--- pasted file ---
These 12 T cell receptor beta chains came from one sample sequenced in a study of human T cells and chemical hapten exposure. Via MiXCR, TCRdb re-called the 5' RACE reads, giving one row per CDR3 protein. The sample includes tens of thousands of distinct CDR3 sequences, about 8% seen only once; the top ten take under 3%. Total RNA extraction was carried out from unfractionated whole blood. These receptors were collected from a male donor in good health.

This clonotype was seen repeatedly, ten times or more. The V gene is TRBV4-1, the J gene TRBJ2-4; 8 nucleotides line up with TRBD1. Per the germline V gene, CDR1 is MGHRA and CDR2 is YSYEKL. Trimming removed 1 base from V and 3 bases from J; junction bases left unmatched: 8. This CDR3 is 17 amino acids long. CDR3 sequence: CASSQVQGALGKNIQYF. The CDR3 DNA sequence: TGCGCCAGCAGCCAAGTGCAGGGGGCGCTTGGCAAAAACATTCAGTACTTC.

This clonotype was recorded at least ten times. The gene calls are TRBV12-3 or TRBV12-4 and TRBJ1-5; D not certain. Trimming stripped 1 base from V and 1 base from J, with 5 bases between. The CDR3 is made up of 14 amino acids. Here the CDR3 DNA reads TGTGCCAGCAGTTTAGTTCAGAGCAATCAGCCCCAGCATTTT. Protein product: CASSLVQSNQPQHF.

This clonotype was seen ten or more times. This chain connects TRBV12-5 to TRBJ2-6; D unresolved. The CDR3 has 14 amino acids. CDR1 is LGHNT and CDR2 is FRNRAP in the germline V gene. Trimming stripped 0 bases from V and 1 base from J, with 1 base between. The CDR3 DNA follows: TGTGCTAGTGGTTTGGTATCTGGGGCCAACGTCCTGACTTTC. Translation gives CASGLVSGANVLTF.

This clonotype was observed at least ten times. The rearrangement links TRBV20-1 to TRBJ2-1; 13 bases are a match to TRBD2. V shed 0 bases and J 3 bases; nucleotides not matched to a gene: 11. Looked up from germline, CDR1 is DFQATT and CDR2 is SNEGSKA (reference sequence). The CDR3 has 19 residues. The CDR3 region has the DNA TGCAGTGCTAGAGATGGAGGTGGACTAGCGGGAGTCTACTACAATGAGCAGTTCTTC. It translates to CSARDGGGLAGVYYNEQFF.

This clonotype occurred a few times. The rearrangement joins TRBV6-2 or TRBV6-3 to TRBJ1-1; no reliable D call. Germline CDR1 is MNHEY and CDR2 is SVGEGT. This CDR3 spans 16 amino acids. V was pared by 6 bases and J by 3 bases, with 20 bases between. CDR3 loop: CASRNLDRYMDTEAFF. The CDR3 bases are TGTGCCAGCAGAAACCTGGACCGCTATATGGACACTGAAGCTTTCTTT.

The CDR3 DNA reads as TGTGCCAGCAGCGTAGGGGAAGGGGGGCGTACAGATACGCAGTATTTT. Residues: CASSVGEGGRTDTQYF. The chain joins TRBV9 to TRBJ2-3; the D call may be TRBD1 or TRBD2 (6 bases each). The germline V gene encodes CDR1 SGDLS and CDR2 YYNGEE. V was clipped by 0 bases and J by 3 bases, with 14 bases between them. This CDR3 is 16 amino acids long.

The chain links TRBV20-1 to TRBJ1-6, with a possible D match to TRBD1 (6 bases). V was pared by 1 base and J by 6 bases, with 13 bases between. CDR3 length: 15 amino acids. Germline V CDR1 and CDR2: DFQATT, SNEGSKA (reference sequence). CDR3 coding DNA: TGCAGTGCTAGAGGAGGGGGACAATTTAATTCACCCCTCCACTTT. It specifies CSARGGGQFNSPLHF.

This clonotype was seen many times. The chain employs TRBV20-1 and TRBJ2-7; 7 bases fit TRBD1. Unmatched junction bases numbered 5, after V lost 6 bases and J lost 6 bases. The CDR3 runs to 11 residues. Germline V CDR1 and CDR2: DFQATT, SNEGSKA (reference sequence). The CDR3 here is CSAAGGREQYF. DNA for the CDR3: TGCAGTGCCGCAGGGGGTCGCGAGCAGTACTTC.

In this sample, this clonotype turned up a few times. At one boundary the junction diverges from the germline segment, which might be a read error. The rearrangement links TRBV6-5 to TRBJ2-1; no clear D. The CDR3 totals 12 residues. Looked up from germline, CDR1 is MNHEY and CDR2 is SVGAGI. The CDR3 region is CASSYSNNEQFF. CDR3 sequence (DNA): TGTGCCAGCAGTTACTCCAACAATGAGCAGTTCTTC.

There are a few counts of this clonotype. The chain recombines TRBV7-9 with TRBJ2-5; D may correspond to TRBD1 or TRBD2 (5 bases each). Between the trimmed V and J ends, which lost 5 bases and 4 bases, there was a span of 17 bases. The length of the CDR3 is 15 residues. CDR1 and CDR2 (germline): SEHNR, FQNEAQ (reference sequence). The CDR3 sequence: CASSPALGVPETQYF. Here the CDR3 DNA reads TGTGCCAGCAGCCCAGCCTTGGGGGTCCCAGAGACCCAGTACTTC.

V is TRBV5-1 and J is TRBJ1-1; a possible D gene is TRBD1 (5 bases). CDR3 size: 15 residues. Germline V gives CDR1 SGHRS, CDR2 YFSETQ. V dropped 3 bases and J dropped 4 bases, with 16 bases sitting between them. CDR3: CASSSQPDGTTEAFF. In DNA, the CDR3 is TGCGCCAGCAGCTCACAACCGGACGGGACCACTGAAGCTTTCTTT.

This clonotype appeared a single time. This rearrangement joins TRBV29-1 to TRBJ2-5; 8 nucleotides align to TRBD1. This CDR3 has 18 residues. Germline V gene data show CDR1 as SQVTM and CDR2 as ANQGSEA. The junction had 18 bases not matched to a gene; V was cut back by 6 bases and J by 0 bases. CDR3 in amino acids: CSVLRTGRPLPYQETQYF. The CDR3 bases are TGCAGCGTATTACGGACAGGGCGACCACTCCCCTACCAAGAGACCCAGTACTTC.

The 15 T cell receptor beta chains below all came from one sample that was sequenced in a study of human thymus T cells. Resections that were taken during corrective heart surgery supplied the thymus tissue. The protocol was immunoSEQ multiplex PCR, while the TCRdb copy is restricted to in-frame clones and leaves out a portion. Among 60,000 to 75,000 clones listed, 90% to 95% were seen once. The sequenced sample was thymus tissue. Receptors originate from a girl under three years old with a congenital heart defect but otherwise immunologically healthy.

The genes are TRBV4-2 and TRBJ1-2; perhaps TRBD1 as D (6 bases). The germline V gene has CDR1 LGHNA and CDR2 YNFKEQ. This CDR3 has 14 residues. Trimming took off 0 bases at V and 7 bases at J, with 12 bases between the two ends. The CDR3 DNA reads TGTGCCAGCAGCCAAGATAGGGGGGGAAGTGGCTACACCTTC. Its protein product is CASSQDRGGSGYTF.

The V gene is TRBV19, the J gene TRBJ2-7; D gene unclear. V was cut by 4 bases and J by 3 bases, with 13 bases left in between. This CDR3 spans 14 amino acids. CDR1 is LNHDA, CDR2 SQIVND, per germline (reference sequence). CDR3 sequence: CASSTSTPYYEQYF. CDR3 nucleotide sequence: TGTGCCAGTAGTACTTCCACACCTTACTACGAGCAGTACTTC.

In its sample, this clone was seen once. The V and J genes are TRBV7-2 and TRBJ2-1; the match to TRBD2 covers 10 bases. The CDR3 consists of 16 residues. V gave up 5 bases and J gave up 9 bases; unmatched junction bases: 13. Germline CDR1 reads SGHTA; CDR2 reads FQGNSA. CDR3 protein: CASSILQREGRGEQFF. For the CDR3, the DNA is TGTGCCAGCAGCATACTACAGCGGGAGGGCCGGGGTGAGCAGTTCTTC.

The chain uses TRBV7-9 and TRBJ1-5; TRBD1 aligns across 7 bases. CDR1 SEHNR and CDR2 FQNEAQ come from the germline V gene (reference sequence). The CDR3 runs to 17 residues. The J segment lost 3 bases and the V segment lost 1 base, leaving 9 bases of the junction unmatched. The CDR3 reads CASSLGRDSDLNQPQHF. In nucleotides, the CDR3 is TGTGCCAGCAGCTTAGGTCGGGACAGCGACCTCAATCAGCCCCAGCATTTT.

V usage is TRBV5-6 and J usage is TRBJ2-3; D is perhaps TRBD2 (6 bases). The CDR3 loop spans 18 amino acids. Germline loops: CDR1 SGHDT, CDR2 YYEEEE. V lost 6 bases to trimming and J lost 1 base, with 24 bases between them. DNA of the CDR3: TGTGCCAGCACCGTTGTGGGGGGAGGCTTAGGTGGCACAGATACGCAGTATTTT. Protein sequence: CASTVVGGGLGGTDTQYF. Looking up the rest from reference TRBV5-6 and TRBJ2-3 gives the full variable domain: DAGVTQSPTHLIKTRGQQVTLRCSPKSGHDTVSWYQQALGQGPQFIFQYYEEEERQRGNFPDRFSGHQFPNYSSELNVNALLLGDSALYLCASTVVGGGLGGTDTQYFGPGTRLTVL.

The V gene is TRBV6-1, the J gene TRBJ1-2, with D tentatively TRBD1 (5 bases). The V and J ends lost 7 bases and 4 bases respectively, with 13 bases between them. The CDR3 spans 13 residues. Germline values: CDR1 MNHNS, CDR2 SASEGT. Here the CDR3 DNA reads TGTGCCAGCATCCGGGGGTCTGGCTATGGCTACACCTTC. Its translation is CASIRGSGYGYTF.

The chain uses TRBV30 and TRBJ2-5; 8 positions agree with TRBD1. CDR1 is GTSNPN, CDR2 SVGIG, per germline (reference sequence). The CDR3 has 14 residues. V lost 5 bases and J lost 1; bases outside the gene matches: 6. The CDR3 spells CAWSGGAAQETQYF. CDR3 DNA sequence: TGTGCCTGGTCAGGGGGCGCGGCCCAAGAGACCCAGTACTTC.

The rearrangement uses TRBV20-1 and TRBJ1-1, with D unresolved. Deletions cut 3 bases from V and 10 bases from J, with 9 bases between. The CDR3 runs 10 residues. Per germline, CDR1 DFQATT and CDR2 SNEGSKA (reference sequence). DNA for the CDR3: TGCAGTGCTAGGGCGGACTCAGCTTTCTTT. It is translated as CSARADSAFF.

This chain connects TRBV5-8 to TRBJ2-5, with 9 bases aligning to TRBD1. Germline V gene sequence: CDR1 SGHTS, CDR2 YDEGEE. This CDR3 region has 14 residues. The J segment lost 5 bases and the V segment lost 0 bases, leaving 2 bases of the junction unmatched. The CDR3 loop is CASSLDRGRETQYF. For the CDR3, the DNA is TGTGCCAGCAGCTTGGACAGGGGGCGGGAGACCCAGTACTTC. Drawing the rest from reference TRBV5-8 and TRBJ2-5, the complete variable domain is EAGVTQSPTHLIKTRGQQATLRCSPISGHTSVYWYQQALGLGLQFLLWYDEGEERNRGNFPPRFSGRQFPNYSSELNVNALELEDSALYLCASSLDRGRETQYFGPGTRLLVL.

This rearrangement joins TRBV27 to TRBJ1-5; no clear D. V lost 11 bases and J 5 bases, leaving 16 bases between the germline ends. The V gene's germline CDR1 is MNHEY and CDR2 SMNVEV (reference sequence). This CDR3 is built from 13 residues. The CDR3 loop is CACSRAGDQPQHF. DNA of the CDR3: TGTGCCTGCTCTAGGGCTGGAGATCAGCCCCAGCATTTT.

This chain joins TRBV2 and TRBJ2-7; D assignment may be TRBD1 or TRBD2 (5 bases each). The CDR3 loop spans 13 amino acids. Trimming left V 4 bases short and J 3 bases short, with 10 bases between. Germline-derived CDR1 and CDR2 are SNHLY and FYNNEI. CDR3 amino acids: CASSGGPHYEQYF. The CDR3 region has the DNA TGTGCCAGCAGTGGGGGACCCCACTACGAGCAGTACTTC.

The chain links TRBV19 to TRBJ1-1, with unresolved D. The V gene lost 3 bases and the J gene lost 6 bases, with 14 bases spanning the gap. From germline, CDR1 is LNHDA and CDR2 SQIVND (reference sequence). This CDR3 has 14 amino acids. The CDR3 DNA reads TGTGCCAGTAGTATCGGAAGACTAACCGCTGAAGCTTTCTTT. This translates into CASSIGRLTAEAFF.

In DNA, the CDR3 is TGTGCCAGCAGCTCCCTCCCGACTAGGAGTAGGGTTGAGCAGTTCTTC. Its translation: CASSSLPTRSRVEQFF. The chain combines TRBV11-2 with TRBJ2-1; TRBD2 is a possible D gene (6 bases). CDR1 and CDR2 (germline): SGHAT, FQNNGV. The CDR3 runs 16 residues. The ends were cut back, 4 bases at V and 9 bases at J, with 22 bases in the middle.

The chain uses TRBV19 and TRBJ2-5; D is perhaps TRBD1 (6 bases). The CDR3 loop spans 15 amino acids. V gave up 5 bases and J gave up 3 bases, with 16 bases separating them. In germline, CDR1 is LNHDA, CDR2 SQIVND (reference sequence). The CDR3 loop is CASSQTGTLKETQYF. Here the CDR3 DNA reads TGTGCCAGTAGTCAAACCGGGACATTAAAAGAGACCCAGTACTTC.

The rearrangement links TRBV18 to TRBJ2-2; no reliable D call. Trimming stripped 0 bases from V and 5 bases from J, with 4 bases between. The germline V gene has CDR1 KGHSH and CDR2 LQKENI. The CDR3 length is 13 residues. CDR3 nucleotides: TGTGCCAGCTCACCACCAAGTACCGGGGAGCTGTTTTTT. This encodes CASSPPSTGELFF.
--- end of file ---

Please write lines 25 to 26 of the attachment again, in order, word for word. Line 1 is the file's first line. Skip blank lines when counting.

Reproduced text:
This chain joins TRBV2 and TRBJ2-7; D assignment may be TRBD1 or TRBD2 (5 bases each). The CDR3 loop spans 13 amino acids. Trimming left V 4 bases short and J 3 bases short, with 10 bases between. Germline-derived CDR1 and CDR2 are SNHLY and FYNNEI. CDR3 amino acids: CASSGGPHYEQYF. The CDR3 region has the DNA TGTGCCAGCAGTGGGGGACCCCACTACGAGCAGTACTTC.

The chain links TRBV19 to TRBJ1-1, with unresolved D. The V gene lost 3 bases and the J gene lost 6 bases, with 14 bases spanning the gap. From germline, CDR1 is LNHDA and CDR2 SQIVND (reference sequence). This CDR3 has 14 amino acids. The CDR3 DNA reads TGTGCCAGTAGTATCGGAAGACTAACCGCTGAAGCTTTCTTT. This translates into CASSIGRLTAEAFF.